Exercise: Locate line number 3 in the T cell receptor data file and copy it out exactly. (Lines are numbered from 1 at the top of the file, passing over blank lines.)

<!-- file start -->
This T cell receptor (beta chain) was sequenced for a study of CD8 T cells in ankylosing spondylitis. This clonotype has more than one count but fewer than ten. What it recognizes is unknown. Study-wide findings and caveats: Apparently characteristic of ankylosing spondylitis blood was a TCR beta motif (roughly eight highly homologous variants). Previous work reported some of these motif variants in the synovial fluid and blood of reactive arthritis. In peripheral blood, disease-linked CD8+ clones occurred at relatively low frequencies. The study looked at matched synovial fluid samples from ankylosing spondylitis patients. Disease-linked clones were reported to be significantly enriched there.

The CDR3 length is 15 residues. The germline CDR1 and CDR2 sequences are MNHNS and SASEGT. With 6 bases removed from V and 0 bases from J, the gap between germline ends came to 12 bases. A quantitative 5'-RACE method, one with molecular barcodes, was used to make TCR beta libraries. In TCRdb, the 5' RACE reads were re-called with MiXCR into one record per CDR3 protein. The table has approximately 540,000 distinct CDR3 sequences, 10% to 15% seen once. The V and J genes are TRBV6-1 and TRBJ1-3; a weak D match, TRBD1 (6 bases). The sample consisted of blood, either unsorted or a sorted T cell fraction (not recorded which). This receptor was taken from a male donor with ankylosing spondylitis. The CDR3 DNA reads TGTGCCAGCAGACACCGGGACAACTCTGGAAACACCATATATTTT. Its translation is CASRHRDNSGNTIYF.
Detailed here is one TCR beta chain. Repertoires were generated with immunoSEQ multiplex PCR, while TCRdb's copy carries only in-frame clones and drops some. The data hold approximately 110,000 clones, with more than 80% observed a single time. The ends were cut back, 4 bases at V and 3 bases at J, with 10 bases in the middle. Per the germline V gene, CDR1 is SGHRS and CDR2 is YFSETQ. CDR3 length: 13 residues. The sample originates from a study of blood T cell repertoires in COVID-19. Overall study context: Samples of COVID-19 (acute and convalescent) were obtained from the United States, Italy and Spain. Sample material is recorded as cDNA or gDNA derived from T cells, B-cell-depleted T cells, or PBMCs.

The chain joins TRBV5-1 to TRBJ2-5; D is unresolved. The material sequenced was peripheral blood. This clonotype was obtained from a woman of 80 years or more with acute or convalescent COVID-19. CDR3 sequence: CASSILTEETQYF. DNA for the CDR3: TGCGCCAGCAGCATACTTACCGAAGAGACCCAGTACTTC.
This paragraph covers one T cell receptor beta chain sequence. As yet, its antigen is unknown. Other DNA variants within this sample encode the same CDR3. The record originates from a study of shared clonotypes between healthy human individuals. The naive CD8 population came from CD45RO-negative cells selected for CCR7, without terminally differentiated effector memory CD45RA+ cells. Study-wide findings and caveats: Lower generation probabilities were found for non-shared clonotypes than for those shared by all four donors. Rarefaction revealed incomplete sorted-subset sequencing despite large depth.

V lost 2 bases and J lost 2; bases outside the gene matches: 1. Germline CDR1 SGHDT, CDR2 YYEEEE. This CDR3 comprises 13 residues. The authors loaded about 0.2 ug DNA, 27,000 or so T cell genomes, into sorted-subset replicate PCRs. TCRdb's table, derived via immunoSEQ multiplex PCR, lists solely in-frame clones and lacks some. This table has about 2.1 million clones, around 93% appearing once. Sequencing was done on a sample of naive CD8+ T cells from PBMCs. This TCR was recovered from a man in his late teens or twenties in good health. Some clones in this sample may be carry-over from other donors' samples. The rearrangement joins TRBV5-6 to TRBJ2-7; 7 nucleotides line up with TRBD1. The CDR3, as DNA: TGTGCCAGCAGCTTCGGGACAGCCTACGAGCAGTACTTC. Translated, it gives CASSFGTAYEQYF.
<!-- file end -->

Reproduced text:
Detailed here is one TCR beta chain. Repertoires were generated with immunoSEQ multiplex PCR, while TCRdb's copy carries only in-frame clones and drops some. The data hold approximately 110,000 clones, with more than 80% observed a single time. The ends were cut back, 4 bases at V and 3 bases at J, with 10 bases in the middle. Per the germline V gene, CDR1 is SGHRS and CDR2 is YFSETQ. CDR3 length: 13 residues. The sample originates from a study of blood T cell repertoires in COVID-19. Overall study context: Samples of COVID-19 (acute and convalescent) were obtained from the United States, Italy and Spain. Sample material is recorded as cDNA or gDNA derived from T cells, B-cell-depleted T cells, or PBMCs.